Since the prior art converter 10 is constructed as described above, particularly in its supporting members 18a and 18b for supporting the catalytic member 12 at its both ends, it has encountered problems in which the radial annular disc portions 22 of the supporting members 18a and 18b are thermally warped by a high temperature of the exhaust gases passing through the converter 10, applying severe local mechanical force to the peripheral portions at the annular planes 12a and 12b of the catalytic element 12. Therefore, the peripheral portions of the annular planes 12a and 12b of the catalytic element 12 are liable to be damaged or destroyed.
In order to overcome the above-described problems encountered in the prior art, the present invention contemplates to present warping of the radial annular disc portions of the supporting members supporting the catalytic element in its longitudinal direction, by forming a plurality of radial slits in the radial annular disc portion.
Referring now to FIGS. 2 to 4, a preferred embodiment of a catalytic converter 30 in accordance with the present invention is shown. The catalytic converter 30 comprises a metal casing 32 which is formed of frusto-conical end closure portions 34a and 34b integral with a cylindrical portion 36. The frusto-conical end closure portion 34a has at its central portion a gas inlet 38 communicable with the combustion chambers of an automotive internal combustion engine (they are not shown). The frusto-conical end closure portion 34b has at its central portion a gas outlet 40 communicable with the atmosphere to emit purified exhaust gases into the atmosphere. Additionally, the frusto-conical portion 34a is so dimensioned as to enable distribution or passage of the exhaust gases over the entire or substantially entire cross-sectional area of the cylindrical portion 36 of the casing 32. The other frusto-conical portion 34b is of similar dimensions as the frusto-conical portion 34a as shown, and of such dimensions as to enable free passage of gas out of the converter without causing substantial back pressure.
Disposed within the cylindrical portion 36 of the casing 32 is a catalytic element or catalyst 42 which is made of a refractory material such as ceramics and is generally cylindrical and of unitary solid skeletal structure (honeycomb type) having a plurality of gas flow channels or paths 44 therethrough. The catalytic element 42 has two opposite and parallel end planes 42a and 42b. The plane 42a faces the gas inlet 38 to introduce the exhaust gases from the gas inlet 38 into the gas flow channels 44 of the catalytic element 42, and the end plane 42b faces the gas outlet 40. A catalytic material such as a platinum group metal is carried on the inner surfaces of the channels 44. Within a cylindrical space (no numeral) defined between the inner surface of the cylindrical portion 36 of the casing 32 and the outer surface of the catalytic element 42, a supporting member 46 is disposed to support the catalytic element 42 in its radial direction and concentrically to the cylindrical portion 36 of the casing 32. The cylindrical space extends completely around the catalytic element 42 along the entire length of the catalytic element 42. The supporting member 46 is formed to prevent the exhaust gases from by-passing the catalyst and is accordingly formed of packed asbestos or ceramic fibers to serve as a sealing member.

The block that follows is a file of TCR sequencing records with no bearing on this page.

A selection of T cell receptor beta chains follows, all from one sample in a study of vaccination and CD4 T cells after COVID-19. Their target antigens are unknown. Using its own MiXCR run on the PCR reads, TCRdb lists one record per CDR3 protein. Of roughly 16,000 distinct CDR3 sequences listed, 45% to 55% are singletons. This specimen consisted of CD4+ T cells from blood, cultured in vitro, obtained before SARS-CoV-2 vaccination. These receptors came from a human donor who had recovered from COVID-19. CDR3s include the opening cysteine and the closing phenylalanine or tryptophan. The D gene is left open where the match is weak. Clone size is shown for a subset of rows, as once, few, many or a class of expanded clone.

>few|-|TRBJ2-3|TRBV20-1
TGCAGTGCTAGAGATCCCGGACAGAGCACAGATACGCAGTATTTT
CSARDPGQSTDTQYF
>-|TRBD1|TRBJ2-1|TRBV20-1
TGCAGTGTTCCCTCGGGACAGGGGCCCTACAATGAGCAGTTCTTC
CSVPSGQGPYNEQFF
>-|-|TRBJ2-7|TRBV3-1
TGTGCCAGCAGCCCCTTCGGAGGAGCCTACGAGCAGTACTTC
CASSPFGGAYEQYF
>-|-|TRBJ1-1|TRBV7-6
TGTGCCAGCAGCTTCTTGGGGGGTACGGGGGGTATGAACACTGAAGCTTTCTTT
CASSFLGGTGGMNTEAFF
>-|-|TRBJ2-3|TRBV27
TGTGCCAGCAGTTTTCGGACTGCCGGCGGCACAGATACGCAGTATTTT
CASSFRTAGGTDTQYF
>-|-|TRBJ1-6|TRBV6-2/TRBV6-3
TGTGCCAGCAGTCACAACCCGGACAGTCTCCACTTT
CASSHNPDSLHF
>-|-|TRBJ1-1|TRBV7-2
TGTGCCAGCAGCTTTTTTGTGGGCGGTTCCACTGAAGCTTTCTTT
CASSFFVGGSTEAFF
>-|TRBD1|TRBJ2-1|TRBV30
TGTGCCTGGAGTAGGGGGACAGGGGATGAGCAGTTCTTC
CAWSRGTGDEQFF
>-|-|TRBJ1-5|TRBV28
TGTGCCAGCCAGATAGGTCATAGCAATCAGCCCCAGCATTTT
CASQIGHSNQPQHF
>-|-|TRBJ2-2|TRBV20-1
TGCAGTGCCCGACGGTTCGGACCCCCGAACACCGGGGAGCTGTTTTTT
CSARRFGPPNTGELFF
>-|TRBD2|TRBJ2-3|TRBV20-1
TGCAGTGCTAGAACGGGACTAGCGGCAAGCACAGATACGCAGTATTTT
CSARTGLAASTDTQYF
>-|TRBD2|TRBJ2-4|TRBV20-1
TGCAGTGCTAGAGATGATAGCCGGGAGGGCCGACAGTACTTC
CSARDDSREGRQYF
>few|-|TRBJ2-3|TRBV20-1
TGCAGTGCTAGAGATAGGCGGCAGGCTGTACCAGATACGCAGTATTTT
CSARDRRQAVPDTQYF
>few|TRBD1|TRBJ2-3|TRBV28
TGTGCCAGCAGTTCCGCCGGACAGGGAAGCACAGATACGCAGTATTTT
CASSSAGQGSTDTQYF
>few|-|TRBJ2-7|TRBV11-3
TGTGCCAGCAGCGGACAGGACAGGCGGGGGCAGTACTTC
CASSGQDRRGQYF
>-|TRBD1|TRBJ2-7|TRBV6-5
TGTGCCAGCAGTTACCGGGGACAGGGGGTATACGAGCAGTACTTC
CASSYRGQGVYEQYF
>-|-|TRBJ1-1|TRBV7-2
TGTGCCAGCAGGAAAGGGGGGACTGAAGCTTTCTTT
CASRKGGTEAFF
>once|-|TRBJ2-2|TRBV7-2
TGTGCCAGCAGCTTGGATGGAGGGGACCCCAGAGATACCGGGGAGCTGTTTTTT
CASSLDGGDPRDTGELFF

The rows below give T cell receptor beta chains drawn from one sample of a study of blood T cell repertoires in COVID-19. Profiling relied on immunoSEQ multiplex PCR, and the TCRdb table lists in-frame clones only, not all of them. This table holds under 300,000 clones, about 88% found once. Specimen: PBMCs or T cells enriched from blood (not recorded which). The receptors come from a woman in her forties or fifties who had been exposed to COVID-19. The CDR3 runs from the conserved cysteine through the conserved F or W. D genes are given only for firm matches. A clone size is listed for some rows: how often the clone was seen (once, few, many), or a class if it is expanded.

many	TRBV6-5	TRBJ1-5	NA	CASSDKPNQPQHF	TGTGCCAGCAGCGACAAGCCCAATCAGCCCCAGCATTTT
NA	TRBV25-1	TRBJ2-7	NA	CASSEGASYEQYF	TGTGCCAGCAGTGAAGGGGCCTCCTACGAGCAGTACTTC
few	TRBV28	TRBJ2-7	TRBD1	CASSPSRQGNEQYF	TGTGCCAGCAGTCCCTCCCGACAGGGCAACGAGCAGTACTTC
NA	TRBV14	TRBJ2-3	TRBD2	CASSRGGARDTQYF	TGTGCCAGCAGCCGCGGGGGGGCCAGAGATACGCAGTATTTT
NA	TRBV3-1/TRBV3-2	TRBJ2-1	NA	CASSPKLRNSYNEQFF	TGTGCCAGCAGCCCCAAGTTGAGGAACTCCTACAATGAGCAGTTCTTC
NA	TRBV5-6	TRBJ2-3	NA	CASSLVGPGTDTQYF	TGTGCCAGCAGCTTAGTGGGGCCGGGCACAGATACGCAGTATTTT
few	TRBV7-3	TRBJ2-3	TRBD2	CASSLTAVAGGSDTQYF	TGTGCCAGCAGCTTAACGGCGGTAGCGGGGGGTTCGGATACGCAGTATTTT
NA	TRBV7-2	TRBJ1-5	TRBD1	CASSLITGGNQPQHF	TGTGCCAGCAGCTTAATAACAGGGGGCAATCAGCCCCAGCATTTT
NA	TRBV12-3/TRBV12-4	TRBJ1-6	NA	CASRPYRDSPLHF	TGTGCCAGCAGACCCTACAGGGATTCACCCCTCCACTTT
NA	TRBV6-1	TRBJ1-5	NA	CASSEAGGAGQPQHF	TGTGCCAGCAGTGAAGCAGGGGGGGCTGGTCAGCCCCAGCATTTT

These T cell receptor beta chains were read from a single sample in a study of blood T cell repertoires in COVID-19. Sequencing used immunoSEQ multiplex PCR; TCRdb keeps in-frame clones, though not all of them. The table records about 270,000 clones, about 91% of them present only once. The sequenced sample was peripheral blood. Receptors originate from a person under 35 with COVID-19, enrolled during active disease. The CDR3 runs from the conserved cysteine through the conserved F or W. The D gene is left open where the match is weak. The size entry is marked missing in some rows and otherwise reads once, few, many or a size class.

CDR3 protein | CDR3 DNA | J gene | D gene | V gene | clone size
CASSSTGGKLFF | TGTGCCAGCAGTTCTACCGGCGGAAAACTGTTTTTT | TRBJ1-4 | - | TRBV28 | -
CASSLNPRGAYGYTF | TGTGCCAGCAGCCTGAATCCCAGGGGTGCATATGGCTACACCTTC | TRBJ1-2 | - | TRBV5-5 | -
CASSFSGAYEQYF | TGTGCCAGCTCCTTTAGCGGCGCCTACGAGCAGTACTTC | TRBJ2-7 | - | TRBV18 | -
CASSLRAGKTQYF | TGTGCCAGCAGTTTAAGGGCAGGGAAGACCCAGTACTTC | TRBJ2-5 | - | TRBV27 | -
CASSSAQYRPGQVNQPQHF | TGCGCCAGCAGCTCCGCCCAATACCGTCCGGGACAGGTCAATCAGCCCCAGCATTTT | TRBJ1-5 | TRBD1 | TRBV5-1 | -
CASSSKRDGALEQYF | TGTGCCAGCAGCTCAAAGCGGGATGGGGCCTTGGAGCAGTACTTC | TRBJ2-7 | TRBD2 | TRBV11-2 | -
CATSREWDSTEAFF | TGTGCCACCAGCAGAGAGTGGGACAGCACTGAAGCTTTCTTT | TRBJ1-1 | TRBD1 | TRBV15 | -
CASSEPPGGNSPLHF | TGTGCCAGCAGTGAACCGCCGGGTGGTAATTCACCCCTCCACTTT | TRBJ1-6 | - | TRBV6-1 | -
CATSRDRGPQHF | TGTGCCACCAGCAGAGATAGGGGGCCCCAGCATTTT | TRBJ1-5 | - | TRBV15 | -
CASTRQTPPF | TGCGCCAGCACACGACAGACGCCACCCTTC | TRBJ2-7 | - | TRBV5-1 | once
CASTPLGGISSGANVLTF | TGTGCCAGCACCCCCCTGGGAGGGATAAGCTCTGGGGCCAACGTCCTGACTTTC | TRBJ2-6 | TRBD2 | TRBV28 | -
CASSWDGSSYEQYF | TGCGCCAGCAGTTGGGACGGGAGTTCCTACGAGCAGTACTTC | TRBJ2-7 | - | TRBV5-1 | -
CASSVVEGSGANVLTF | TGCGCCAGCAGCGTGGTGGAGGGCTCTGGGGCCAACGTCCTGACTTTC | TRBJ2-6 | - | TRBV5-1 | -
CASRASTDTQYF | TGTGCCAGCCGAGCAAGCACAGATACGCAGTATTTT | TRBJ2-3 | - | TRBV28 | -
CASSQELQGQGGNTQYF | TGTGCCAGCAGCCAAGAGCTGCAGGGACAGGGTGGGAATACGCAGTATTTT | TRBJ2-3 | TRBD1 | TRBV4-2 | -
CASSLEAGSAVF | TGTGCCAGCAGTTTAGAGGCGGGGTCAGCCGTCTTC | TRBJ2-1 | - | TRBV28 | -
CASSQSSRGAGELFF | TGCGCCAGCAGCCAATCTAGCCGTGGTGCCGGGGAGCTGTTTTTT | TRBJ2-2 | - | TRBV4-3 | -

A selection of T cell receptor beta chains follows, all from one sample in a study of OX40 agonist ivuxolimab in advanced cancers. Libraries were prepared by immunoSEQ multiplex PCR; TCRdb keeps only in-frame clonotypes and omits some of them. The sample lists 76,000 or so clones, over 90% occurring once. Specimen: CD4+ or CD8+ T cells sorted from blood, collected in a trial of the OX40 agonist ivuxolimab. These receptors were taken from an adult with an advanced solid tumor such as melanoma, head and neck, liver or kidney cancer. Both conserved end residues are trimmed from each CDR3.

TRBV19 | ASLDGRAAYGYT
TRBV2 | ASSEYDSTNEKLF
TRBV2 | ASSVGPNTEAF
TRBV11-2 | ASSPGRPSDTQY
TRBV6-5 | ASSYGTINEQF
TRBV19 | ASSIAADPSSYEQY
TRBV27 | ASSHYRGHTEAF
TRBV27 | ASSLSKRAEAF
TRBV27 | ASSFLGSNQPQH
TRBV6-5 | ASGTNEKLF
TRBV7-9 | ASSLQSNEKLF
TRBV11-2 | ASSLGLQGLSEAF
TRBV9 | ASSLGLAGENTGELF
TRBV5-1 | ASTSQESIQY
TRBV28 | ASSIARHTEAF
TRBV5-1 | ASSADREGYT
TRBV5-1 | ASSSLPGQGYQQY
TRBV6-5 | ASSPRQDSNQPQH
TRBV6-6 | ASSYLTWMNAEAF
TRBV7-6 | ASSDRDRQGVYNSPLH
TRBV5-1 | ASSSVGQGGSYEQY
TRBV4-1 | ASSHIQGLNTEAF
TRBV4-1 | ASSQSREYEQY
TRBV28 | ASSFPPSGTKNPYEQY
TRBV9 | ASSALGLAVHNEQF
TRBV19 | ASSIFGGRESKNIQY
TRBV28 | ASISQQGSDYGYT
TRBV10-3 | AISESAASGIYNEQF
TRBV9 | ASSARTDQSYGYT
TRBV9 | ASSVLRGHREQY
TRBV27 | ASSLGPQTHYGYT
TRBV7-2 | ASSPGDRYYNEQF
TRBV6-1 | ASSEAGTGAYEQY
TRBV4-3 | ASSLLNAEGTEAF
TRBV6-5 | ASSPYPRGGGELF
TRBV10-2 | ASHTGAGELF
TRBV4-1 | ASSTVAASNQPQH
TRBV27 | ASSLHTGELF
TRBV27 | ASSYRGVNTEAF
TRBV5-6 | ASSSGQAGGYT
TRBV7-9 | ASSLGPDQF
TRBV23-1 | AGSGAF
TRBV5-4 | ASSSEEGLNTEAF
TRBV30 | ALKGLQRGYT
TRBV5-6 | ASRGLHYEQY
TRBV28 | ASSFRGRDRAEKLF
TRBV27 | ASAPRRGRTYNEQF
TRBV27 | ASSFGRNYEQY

Reference numerals 48a and 48b indicate two opposite metal supporting members or first and second supporting members for supporting the catalytic element 42. The supporting member 48a is composed of an annular flange portion 50 and a radial annular disc portion 52 integral with the flane portion 50. The supporting member 48a is secured at its flange portion 50 to the inner surface of the cylindrical portion 36 of the casing 32 and contacts at its annular disc portion 52 the peripheral portion of the annular plane 42 of the catalytic element 42. As clearly shown, the supporting member 48b is of similar construction to the supporting member 48a and accordingly the annular flange portion 50 of the supporting member 48b is secured to the inner surface of the cylindrical portion 36 of the casing 32, and the radial annular disc portion 52 is in contact with the peripheral portion of the annular plane 42b of the catalytic element 42. It will be understood that the radial annular disc portions 52 of the supporting members 48a and 48b define openings 54a and 54b, respectively.